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Obama Remarks on Muslim-Americans, U.S. Religious Freedoms


Obama Remarks on Muslim-Americans, U.S. Religious Freedoms

Photo: President Obama hosting an Iftar dinner in celebration of Ramadan, in the State Dining Room of the White House on August 13, 2010. Martin H. Simon-Pool/Getty Images.

Martin H Simon/Getty Images
So that's who we’re fighting against. And the reason that we will win this fight is not simply the strength of our arms -– it is the strength of our values:
  • The democracy that we uphold.
  • The freedoms that we cherish.
  • The laws that we apply without regard to race, or religion, or wealth, or status.
  • Our capacity to show not merely tolerance, but respect towards those who are different from us –- and that way of life, that quintessentially American creed, stands in stark contrast to the nihilism of those who attacked us on that September morning, and who continue to plot against us today.
In my inaugural address I said that our patchwork heritage is a strength, not a weakness. We are a nation of Christians and Muslims, Jews and Hindus —- and non-believers. We are shaped by every language and every culture, drawn from every end of this Earth.

"Islam has always been a part of America."

And that diversity can bring difficult debates. This is not unique to our time. Past eras have seen controversies about the construction of synagogues or Catholic churches. But time and again, the American people have demonstrated that we can work through these issues, and stay true to our core values, and emerge stronger for it. So it must be -– and will be -– today.

And tonight, we are reminded that Ramadan is a celebration of a faith known for great diversity. And Ramadan is a reminder that Islam has always been a part of America. The first Muslim ambassador to the United States, from Tunisia, was hosted by President Jefferson, who arranged a sunset dinner for his guest because it was Ramadan —- making it the first known iftar at the White House, more than 200 years ago.

Like so many other immigrants, generations of Muslims came to forge their future here:

  • They became farmers and merchants, worked in mills and factories.
  • They helped lay the railroads.
  • They helped to build America.
  • They founded the first Islamic center in New York City in the 1890s.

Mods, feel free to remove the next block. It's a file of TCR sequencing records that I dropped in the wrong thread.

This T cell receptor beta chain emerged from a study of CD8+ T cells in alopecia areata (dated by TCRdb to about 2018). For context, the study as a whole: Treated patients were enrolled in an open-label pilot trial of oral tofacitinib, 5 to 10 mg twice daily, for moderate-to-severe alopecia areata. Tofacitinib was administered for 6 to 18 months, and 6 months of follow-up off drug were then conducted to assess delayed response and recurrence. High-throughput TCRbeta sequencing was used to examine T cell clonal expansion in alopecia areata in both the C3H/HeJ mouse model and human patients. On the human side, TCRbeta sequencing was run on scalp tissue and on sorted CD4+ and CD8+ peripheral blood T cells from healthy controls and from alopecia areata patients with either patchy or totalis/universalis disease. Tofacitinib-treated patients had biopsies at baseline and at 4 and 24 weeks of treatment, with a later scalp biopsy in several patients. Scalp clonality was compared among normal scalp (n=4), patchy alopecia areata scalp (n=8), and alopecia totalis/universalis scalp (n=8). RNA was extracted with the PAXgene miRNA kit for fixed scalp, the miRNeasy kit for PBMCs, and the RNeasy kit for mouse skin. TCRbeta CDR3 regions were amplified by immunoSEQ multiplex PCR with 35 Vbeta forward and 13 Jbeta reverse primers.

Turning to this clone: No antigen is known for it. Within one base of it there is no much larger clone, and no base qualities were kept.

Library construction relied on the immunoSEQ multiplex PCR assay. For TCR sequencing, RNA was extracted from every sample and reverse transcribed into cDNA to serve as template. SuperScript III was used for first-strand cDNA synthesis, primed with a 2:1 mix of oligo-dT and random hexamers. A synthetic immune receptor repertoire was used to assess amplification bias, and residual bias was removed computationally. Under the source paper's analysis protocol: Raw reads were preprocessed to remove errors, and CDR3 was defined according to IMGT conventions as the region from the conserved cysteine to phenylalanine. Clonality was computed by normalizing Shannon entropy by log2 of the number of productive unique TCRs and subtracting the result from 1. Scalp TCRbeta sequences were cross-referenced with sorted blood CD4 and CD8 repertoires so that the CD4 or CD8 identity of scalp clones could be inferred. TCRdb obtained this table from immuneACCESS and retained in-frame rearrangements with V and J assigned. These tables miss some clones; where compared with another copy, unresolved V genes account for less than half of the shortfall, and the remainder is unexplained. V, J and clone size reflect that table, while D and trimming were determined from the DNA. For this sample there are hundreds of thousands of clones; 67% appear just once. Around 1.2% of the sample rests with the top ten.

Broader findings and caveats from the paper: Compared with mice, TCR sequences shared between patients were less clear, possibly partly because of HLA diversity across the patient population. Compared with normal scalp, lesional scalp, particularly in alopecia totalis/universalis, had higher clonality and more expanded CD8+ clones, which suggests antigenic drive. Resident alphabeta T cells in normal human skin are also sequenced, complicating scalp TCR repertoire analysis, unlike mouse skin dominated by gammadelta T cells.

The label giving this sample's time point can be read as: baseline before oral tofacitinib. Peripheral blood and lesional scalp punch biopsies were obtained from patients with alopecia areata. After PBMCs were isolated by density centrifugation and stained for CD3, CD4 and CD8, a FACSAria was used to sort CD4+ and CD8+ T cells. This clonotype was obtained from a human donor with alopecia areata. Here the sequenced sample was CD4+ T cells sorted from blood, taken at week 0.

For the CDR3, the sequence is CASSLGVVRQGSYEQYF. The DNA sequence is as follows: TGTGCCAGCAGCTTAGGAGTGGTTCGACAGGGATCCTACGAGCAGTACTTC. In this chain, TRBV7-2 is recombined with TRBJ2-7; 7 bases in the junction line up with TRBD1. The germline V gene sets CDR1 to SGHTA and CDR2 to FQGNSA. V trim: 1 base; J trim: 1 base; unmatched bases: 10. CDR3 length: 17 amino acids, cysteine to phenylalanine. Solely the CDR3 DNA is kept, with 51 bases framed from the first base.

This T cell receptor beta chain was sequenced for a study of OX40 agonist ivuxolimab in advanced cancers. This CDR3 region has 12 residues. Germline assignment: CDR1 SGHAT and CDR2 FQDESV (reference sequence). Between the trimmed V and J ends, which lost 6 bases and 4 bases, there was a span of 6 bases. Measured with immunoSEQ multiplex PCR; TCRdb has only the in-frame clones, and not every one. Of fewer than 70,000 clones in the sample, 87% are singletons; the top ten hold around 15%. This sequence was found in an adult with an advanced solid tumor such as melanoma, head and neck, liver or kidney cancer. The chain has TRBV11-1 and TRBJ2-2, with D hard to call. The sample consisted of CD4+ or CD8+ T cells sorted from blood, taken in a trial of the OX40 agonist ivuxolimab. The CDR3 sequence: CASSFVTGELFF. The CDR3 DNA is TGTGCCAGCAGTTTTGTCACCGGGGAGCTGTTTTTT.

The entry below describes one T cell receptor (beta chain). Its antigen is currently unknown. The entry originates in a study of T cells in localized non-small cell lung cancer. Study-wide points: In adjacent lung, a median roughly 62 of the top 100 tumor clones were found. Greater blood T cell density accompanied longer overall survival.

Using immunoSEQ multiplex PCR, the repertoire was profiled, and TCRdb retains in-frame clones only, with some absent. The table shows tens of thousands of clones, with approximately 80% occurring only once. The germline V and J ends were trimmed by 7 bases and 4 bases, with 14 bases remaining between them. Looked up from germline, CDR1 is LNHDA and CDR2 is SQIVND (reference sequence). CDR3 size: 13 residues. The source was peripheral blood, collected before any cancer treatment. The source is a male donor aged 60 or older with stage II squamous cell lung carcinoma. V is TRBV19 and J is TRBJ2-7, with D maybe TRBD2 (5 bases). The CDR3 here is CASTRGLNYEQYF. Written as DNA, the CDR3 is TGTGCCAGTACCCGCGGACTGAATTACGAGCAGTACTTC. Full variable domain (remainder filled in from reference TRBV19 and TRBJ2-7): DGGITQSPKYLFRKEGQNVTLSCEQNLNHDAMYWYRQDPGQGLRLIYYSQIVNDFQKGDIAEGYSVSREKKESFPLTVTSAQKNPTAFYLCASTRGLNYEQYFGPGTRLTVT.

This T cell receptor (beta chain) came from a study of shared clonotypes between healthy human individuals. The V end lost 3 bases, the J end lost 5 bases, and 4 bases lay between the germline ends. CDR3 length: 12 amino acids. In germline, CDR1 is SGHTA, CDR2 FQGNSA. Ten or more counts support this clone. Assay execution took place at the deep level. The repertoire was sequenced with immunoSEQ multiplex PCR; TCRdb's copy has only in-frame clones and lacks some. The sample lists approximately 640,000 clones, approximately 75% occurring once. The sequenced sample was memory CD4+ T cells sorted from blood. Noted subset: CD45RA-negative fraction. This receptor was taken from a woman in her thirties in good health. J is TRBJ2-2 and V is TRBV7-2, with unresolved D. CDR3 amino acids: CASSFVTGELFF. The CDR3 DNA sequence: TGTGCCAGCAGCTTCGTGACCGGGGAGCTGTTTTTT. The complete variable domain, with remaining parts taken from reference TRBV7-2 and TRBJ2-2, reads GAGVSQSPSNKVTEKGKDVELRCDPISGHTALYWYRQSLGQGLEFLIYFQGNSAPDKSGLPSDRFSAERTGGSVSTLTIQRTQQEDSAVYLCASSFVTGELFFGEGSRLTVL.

• They built America’s first mosque on the prairie of North Dakota.
  • And perhaps the oldest surviving mosque in America —- still in use today —- is in Cedar Rapids, Iowa.
U.S."Is Strengthened by Millions of Muslim Americans"

Today, our nation is strengthened by millions of Muslim Americans:

  • They excel in every walk of life.
  • Muslim American communities —- including mosques in all 50 states —- also serve their neighbors.
  • Muslim Americans protect our communities as police officers and firefighters and first responders.
  • Muslim American clerics have spoken out against terror and extremism, reaffirming that Islam teaches that one must save human life, not take it.
  • And Muslim Americans serve with honor in our military.
At next week’s iftar at the Pentagon, tribute will be paid to three soldiers who gave their lives in Iraq and now rest among the heroes of Arlington National Cemetery.

These Muslim Americans died for the security that we depend on, and the freedoms that we cherish. They are part of an unbroken line of Americans that stretches back to our founding; Americans of all faiths who have served and sacrificed to extend the promise of America to new generations, and to ensure that what is exceptional about America is protected -– our commitment to stay true to our core values, and our ability slowly but surely to perfect our union.

For in the end, we remain "one nation, under God, indivisible." And we can only achieve "liberty and justice for all" if we live by that one rule at the heart of every great religion, including Islam —- that we do unto others as we would have them do unto us.

So thank you all for being here. I wish you a blessed Ramadan.

SOURCE - White House website

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